Adding Pieces to the Puzzle

By Salokar, Rebecca Mae | Judicature, January/February 2004 | Go to article overview
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Adding Pieces to the Puzzle


Salokar, Rebecca Mae, Judicature


Adding pieces to the puzzle Popular Justice: Presidential Prestige and Executive Success in the Supreme Court, by Jeff Yates. State University of New York Press. 2002. 131 pages. $54.50. $17.95 (paperback).

Understanding how justices of the U.S. Supreme Court make decisions has driven the research agendas of many political scientists and legal scholars. Like a puzzle, each theory that evolves contributes a bit more to our understanding of how the nine justices, sitting behind the closed doors of the Court's conference room, come to their decisions. From the legal model of decision making to the attitudinal and strategic models, much of this research has been focused on the institution-its rules, procedures, written opinions and the proclivities of its players, the justices themselves. Other studies have taken a slightly different tack by examining the external actors that impact the Court's agenda as well as the broader political environment in which the Court must operate. Popular Justice successfully straddles these two research traditions, and by doing so author Jeff Yates has added several pieces to the puzzle of Supreme Court decision making.

Popular Justice examines the relationship between the executive branch and the Supreme Court. The importance of the United States government's legal interests before the Supreme Court has long been recognized by the scholarly community. Previous studies have explored how the Court treats issues of presidential power, examined the process by which the executive branch determines which cases to bring to the Court, and measured the success of the administration when it appears before the Court both as a party and as an amicus. Efforts to contextualize this interbranch relationship have generated a wealth of research that, as Yates correctly notes, has largely been the result of qualitative methods and descriptive analysis. Starting from the theoretical groundwork laid by a generation of scholars before him, Yates advances our knowledge base by using his empirical skills to more fully explain the relationship between the Supreme Court and the presidency.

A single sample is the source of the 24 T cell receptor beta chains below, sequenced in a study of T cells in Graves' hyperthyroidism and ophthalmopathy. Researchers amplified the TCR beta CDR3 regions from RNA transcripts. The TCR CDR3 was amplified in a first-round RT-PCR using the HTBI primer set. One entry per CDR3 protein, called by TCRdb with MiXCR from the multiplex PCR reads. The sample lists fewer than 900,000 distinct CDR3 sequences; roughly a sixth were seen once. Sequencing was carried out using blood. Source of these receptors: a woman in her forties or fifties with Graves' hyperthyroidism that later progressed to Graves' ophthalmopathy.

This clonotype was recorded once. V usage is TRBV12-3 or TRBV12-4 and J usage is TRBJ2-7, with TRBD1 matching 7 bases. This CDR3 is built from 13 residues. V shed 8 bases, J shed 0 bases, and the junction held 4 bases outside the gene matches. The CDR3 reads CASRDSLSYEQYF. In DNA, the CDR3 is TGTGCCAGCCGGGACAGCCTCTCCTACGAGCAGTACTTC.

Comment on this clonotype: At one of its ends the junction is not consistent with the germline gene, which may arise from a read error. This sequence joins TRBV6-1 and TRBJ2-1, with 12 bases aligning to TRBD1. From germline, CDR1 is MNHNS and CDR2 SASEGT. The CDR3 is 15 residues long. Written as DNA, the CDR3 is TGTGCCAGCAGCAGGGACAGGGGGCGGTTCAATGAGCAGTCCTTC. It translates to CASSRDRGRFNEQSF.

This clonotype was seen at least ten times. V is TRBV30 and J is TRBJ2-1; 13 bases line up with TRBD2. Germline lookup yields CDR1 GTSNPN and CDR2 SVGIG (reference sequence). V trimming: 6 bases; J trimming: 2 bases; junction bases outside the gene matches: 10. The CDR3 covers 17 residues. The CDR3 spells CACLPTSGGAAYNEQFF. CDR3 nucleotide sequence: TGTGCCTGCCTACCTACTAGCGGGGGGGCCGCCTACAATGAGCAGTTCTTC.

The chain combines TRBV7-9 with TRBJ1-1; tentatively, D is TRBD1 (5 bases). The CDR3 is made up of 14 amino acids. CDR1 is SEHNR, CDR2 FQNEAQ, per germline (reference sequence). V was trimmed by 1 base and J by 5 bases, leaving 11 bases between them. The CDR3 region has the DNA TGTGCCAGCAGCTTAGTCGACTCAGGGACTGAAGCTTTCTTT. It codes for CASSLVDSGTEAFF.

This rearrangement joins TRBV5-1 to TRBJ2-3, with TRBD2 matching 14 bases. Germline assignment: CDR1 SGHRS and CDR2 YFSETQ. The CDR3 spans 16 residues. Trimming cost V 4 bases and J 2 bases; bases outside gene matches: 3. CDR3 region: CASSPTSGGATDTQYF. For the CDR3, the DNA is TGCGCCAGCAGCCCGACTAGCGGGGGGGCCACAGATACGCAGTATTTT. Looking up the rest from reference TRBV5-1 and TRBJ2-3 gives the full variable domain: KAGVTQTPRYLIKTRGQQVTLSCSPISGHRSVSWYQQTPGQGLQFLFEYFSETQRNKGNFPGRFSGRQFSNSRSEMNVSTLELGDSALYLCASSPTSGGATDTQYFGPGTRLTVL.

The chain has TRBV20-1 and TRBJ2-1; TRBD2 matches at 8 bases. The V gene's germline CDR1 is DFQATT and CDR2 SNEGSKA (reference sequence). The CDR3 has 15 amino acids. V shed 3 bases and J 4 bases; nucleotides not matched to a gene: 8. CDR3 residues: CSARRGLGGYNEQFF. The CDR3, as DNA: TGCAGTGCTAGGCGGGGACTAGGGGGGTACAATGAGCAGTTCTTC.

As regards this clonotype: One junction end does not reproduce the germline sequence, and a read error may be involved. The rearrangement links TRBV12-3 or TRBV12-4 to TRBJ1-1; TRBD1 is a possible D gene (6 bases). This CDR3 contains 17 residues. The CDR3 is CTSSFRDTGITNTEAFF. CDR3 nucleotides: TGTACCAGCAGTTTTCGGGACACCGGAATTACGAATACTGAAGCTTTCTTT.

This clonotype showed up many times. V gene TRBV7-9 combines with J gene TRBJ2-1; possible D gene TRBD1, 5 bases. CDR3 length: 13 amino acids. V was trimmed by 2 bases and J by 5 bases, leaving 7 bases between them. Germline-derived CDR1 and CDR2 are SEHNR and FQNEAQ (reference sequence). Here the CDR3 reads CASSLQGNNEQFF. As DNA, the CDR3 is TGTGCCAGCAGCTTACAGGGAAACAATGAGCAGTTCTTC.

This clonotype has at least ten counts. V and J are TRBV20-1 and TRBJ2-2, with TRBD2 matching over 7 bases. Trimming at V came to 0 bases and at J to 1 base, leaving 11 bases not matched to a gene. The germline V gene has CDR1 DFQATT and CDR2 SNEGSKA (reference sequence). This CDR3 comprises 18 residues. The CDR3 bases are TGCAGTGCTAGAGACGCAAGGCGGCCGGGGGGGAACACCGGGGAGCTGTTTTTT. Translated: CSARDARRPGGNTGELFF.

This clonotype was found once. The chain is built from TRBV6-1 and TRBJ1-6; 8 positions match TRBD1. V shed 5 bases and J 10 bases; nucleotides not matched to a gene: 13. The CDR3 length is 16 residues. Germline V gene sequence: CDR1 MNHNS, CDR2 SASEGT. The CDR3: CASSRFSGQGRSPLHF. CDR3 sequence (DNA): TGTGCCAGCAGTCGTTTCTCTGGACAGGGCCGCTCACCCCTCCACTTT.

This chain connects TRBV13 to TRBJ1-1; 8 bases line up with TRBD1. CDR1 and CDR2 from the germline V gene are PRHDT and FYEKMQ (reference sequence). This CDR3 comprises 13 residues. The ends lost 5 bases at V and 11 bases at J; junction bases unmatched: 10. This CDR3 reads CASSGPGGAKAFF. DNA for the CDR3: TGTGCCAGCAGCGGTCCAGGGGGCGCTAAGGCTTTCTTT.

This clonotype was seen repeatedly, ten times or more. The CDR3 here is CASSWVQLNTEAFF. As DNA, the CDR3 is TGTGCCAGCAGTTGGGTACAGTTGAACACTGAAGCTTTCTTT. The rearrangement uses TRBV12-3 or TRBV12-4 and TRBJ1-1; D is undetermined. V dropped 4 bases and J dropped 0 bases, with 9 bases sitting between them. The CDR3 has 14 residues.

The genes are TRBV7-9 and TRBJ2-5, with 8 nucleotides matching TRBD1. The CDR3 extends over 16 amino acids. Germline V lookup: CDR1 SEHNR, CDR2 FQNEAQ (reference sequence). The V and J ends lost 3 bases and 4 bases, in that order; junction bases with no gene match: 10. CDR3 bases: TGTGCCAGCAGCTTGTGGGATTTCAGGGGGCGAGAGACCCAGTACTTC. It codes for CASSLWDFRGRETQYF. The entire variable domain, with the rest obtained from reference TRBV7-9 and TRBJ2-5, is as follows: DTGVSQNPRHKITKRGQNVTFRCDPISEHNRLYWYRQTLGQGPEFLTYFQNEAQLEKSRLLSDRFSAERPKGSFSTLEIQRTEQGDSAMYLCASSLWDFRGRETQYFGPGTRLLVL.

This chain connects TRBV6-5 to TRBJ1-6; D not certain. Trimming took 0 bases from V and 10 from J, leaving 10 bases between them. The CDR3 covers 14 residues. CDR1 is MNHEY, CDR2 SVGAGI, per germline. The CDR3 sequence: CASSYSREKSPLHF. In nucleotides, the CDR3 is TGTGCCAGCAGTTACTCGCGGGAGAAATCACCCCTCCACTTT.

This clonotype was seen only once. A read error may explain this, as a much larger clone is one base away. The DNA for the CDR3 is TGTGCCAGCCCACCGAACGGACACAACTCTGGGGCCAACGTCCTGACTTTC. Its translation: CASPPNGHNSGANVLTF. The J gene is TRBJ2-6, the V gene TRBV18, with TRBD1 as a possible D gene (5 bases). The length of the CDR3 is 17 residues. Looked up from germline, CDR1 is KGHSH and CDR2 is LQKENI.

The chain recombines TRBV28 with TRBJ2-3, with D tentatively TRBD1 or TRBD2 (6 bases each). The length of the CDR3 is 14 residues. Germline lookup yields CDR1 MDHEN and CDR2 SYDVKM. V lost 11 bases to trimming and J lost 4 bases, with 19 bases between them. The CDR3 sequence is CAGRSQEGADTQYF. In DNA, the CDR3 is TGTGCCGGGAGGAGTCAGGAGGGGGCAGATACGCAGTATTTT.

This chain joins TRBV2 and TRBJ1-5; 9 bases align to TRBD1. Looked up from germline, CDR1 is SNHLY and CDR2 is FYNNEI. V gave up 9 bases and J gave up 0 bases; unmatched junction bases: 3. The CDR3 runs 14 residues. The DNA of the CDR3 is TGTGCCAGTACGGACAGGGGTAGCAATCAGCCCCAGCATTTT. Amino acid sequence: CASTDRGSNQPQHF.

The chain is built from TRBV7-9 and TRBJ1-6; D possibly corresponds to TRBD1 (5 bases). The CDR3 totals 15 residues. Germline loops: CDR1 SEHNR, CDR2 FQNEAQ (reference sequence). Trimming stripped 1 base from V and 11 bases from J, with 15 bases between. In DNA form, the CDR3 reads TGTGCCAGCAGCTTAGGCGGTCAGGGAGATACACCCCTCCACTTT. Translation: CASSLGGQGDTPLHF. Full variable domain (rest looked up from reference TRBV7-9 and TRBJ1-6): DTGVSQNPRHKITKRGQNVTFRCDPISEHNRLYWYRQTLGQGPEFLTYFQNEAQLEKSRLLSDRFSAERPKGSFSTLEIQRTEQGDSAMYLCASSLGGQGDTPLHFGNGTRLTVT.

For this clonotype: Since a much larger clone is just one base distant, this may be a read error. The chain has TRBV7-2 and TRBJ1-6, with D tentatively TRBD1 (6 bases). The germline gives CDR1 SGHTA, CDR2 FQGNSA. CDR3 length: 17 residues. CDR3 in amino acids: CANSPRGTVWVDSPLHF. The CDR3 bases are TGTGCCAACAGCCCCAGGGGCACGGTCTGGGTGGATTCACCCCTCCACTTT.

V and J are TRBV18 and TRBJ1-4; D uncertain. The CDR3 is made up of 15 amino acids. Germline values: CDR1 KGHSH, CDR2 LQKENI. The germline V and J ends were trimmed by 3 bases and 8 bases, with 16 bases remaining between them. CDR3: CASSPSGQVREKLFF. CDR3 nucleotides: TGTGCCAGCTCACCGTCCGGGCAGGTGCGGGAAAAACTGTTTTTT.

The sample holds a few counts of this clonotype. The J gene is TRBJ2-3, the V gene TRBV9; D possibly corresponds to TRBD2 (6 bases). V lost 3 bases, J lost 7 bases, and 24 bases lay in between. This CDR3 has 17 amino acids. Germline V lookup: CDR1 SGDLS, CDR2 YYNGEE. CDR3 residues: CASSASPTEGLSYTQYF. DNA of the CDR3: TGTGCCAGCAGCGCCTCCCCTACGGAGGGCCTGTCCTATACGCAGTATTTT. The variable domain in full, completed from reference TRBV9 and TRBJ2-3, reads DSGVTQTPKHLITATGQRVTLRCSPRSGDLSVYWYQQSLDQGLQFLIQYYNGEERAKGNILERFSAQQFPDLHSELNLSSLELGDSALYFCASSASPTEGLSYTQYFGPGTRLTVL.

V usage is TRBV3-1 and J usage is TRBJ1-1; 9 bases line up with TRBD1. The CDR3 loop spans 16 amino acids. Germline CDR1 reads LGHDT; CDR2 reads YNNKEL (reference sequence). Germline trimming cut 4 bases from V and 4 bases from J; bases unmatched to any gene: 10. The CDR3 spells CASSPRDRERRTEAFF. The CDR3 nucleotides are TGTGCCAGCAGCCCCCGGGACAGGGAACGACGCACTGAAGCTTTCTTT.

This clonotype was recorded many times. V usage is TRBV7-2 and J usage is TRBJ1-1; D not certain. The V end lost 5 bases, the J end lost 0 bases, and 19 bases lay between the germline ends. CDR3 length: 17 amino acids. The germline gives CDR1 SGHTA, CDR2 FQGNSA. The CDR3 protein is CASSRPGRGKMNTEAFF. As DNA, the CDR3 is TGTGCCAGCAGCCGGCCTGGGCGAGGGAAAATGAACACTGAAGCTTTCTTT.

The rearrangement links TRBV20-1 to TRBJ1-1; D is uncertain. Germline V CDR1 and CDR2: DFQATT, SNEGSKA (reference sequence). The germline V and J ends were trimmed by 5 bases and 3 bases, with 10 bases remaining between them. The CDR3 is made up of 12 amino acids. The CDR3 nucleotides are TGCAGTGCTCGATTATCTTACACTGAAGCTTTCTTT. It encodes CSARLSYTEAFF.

Reasons for success

A compact and highly-readable text, Popular Justice is organized around a series of empirical models designed to test the nature of the judicial-executive relationship. The introductory chapter provides a quick outline of the book's organization and thesis. From previous research we know that the executive branch enjoys a significant degree of success in litigation before the Supreme Court; Yates asks, "Why?" He hypothesizes that the justices might just be persuaded by the popularity of the president and the president's policy preferences, and points to the research foundations for such a premise in Chapter 2. Yates does not suggest that executive prestige and policies alone will determine judicial outcomes, but argues that a president's stature in the eyes of the justices is one of several variables that can influence judicial decision making in cases impacting presidential power.

The balance of the second chapter justifies the inclusion of additional variables that have been identified as important factors in judicial and presidential politics. These include the ideology of the justices (as suggested by the attitudinal theory of decision making); the litigation position of the government in Court as petitioner or respondent; and consideration of the "Two Presidencies" theory, which suggests that the executive branch may be granted more latitude in foreign policy decisions than in domestic matters.

In the following three chapters, three distinct, theory-driven multivariate models are constructed to examine the judicial-executive relationship.

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